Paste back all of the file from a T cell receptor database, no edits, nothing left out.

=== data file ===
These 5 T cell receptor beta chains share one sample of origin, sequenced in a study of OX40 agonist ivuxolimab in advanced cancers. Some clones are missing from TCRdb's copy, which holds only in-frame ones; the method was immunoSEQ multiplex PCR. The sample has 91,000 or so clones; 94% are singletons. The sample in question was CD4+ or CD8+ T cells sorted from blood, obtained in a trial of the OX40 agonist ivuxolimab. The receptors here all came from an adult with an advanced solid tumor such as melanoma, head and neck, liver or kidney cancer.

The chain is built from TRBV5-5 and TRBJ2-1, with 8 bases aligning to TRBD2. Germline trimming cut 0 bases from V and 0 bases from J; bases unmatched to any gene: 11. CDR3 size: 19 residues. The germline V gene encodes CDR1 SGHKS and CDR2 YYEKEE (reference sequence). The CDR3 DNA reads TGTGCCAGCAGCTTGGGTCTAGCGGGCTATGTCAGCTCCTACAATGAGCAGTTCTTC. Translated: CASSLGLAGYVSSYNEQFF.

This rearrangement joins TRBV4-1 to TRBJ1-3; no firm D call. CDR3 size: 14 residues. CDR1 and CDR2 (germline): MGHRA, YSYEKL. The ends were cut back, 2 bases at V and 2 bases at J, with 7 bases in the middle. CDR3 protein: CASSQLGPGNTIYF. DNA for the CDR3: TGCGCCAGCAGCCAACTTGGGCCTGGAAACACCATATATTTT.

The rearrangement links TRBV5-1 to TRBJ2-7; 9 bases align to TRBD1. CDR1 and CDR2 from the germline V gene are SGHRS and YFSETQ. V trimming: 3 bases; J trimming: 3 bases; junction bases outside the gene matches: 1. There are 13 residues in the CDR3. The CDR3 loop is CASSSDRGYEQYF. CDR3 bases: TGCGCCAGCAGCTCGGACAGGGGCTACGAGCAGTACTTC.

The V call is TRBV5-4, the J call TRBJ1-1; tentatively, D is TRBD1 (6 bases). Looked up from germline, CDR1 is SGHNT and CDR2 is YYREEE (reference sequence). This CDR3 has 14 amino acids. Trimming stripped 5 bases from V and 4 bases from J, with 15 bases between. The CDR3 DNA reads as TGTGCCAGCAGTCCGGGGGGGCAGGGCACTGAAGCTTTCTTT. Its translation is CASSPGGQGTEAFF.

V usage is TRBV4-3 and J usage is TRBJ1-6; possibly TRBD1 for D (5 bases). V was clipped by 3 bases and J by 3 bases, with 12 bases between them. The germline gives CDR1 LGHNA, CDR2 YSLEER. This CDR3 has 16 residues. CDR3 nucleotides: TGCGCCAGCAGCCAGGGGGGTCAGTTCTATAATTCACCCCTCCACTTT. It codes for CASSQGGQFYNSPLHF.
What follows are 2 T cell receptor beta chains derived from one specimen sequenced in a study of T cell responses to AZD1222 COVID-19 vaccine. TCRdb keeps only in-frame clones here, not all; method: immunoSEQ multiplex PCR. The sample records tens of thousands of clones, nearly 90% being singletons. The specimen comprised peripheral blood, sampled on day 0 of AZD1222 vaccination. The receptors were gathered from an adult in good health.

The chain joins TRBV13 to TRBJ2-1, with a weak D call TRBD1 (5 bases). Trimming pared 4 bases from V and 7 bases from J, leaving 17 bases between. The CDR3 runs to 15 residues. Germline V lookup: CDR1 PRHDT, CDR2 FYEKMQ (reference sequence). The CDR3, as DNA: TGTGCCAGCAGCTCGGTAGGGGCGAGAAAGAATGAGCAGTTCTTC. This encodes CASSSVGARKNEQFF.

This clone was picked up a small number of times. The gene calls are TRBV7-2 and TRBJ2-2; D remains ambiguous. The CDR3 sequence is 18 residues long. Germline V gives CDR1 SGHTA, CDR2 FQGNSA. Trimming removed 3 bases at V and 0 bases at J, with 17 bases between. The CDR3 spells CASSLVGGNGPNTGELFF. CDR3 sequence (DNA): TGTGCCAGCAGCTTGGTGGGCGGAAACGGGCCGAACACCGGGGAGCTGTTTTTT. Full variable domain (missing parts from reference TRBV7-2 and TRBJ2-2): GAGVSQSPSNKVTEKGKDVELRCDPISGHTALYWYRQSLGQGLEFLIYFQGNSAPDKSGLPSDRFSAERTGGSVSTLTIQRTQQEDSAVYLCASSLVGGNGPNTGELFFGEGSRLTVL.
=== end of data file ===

These 5 T cell receptor beta chains share one sample of origin, sequenced in a study of OX40 agonist ivuxolimab in advanced cancers. Some clones are missing from TCRdb's copy, which holds only in-frame ones; the method was immunoSEQ multiplex PCR. The sample has 91,000 or so clones; 94% are singletons. The sample in question was CD4+ or CD8+ T cells sorted from blood, obtained in a trial of the OX40 agonist ivuxolimab. The receptors here all came from an adult with an advanced solid tumor such as melanoma, head and neck, liver or kidney cancer.

The chain is built from TRBV5-5 and TRBJ2-1, with 8 bases aligning to TRBD2. Germline trimming cut 0 bases from V and 0 bases from J; bases unmatched to any gene: 11. CDR3 size: 19 residues. The germline V gene encodes CDR1 SGHKS and CDR2 YYEKEE (reference sequence). The CDR3 DNA reads TGTGCCAGCAGCTTGGGTCTAGCGGGCTATGTCAGCTCCTACAATGAGCAGTTCTTC. Translated: CASSLGLAGYVSSYNEQFF.

This rearrangement joins TRBV4-1 to TRBJ1-3; no firm D call. CDR3 size: 14 residues. CDR1 and CDR2 (germline): MGHRA, YSYEKL. The ends were cut back, 2 bases at V and 2 bases at J, with 7 bases in the middle. CDR3 protein: CASSQLGPGNTIYF. DNA for the CDR3: TGCGCCAGCAGCCAACTTGGGCCTGGAAACACCATATATTTT.

The rearrangement links TRBV5-1 to TRBJ2-7; 9 bases align to TRBD1. CDR1 and CDR2 from the germline V gene are SGHRS and YFSETQ. V trimming: 3 bases; J trimming: 3 bases; junction bases outside the gene matches: 1. There are 13 residues in the CDR3. The CDR3 loop is CASSSDRGYEQYF. CDR3 bases: TGCGCCAGCAGCTCGGACAGGGGCTACGAGCAGTACTTC.

The V call is TRBV5-4, the J call TRBJ1-1; tentatively, D is TRBD1 (6 bases). Looked up from germline, CDR1 is SGHNT and CDR2 is YYREEE (reference sequence). This CDR3 has 14 amino acids. Trimming stripped 5 bases from V and 4 bases from J, with 15 bases between. The CDR3 DNA reads as TGTGCCAGCAGTCCGGGGGGGCAGGGCACTGAAGCTTTCTTT. Its translation is CASSPGGQGTEAFF.

V usage is TRBV4-3 and J usage is TRBJ1-6; possibly TRBD1 for D (5 bases). V was clipped by 3 bases and J by 3 bases, with 12 bases between them. The germline gives CDR1 LGHNA, CDR2 YSLEER. This CDR3 has 16 residues. CDR3 nucleotides: TGCGCCAGCAGCCAGGGGGGTCAGTTCTATAATTCACCCCTCCACTTT. It codes for CASSQGGQFYNSPLHF.
What follows are 2 T cell receptor beta chains derived from one specimen sequenced in a study of T cell responses to AZD1222 COVID-19 vaccine. TCRdb keeps only in-frame clones here, not all; method: immunoSEQ multiplex PCR. The sample records tens of thousands of clones, nearly 90% being singletons. The specimen comprised peripheral blood, sampled on day 0 of AZD1222 vaccination. The receptors were gathered from an adult in good health.

The chain joins TRBV13 to TRBJ2-1, with a weak D call TRBD1 (5 bases). Trimming pared 4 bases from V and 7 bases from J, leaving 17 bases between. The CDR3 runs to 15 residues. Germline V lookup: CDR1 PRHDT, CDR2 FYEKMQ (reference sequence). The CDR3, as DNA: TGTGCCAGCAGCTCGGTAGGGGCGAGAAAGAATGAGCAGTTCTTC. This encodes CASSSVGARKNEQFF.

This clone was picked up a small number of times. The gene calls are TRBV7-2 and TRBJ2-2; D remains ambiguous. The CDR3 sequence is 18 residues long. Germline V gives CDR1 SGHTA, CDR2 FQGNSA. Trimming removed 3 bases at V and 0 bases at J, with 17 bases between. The CDR3 spells CASSLVGGNGPNTGELFF. CDR3 sequence (DNA): TGTGCCAGCAGCTTGGTGGGCGGAAACGGGCCGAACACCGGGGAGCTGTTTTTT. Full variable domain (missing parts from reference TRBV7-2 and TRBJ2-2): GAGVSQSPSNKVTEKGKDVELRCDPISGHTALYWYRQSLGQGLEFLIYFQGNSAPDKSGLPSDRFSAERTGGSVSTLTIQRTQQEDSAVYLCASSLVGGNGPNTGELFFGEGSRLTVL.